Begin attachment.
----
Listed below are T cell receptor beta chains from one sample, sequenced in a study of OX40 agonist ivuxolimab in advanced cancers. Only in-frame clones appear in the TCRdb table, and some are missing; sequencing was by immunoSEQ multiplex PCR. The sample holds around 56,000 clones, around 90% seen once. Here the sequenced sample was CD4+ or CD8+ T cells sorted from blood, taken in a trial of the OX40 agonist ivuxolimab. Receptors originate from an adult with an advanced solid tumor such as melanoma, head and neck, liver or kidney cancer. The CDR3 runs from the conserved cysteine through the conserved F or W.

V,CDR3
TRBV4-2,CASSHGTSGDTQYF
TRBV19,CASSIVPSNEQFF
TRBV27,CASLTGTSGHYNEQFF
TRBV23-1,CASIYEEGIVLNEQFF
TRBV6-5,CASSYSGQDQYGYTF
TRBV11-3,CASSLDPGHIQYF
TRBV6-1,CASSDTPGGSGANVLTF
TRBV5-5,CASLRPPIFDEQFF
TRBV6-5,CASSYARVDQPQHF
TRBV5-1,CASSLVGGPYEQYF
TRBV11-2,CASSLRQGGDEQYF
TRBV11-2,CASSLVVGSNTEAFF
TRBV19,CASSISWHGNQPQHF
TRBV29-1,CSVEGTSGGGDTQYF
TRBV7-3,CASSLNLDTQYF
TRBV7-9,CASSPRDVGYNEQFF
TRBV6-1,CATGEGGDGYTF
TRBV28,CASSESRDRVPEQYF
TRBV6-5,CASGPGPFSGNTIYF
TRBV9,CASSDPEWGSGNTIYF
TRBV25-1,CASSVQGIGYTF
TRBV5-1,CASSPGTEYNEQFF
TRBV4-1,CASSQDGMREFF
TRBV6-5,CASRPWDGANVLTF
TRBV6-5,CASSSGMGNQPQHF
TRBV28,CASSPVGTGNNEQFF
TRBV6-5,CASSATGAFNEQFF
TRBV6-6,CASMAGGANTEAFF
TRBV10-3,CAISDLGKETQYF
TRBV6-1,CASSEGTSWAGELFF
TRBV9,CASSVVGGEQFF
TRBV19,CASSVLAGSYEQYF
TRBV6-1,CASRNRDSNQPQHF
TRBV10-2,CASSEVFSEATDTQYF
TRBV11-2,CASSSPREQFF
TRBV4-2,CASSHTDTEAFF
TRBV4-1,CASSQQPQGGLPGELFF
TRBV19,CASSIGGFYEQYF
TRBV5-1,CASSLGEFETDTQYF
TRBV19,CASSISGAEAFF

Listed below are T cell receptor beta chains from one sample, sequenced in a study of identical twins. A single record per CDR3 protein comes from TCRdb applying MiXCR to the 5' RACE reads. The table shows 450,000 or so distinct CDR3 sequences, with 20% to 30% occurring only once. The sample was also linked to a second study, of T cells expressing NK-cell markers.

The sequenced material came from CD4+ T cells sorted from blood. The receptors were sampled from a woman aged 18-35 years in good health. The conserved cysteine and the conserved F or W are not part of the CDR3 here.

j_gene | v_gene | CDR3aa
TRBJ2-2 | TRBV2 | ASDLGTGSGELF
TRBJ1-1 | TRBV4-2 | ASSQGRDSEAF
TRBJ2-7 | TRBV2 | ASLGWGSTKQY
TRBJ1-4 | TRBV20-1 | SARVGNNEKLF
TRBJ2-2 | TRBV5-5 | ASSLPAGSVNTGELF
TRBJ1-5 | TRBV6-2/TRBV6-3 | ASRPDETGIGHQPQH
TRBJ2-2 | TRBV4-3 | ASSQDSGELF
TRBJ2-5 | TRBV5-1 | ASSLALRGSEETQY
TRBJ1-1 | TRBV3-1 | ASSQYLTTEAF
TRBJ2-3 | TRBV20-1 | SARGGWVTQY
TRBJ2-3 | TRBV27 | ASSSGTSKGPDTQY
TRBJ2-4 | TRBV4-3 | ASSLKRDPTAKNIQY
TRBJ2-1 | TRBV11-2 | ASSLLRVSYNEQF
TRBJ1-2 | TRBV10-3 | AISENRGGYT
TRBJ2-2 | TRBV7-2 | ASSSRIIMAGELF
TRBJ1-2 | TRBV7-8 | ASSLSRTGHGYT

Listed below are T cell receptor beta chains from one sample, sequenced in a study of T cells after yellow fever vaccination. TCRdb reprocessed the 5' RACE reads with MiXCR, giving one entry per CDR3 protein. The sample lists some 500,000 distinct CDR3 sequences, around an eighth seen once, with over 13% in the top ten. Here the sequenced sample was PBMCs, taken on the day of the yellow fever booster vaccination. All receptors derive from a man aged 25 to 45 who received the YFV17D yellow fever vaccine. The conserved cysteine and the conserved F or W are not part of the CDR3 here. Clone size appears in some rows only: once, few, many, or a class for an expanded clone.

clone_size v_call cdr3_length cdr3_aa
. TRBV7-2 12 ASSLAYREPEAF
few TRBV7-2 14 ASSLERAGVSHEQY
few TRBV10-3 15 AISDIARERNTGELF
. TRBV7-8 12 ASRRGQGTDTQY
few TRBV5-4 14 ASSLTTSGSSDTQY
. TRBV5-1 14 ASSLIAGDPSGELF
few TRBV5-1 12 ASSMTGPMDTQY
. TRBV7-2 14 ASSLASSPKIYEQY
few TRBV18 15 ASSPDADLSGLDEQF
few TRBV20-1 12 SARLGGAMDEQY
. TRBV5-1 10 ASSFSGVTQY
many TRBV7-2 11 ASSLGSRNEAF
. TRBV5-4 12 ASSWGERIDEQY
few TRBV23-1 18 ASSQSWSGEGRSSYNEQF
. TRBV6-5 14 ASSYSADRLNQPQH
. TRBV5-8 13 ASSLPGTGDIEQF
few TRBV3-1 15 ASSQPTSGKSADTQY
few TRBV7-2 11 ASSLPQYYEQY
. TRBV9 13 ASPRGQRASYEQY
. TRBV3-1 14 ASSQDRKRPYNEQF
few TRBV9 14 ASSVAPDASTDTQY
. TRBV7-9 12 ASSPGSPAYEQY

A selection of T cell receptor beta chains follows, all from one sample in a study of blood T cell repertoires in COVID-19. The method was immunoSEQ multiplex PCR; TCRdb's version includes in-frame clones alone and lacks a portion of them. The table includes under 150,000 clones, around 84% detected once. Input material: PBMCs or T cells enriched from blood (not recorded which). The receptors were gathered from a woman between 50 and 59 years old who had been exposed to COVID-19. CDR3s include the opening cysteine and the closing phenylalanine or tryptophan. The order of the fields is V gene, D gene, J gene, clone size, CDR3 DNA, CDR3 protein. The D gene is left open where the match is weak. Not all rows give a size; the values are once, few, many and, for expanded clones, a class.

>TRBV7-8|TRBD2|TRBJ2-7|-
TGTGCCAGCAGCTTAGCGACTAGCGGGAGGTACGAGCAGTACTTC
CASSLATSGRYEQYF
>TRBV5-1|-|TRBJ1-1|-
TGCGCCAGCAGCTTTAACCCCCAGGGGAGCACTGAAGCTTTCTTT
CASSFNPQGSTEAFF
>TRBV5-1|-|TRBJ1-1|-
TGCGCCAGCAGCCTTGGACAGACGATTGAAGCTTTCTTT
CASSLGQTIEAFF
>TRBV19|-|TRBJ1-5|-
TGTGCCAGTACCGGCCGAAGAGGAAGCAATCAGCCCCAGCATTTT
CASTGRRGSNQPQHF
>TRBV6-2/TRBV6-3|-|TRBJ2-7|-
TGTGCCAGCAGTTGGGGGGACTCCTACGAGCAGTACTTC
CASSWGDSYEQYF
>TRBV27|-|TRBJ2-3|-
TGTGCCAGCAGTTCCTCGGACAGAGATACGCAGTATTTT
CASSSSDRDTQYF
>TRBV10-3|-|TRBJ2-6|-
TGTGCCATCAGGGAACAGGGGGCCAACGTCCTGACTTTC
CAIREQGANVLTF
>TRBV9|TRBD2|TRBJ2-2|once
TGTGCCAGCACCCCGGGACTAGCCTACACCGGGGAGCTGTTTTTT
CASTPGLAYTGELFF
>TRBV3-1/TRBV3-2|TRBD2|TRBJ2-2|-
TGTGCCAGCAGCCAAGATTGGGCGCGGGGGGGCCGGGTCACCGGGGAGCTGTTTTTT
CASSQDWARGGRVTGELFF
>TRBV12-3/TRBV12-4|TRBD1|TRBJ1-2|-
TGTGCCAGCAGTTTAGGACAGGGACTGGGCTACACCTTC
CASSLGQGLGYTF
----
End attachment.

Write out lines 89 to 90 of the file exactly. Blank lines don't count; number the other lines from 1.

CASSLATSGRYEQYF
>TRBV5-1|-|TRBJ1-1|-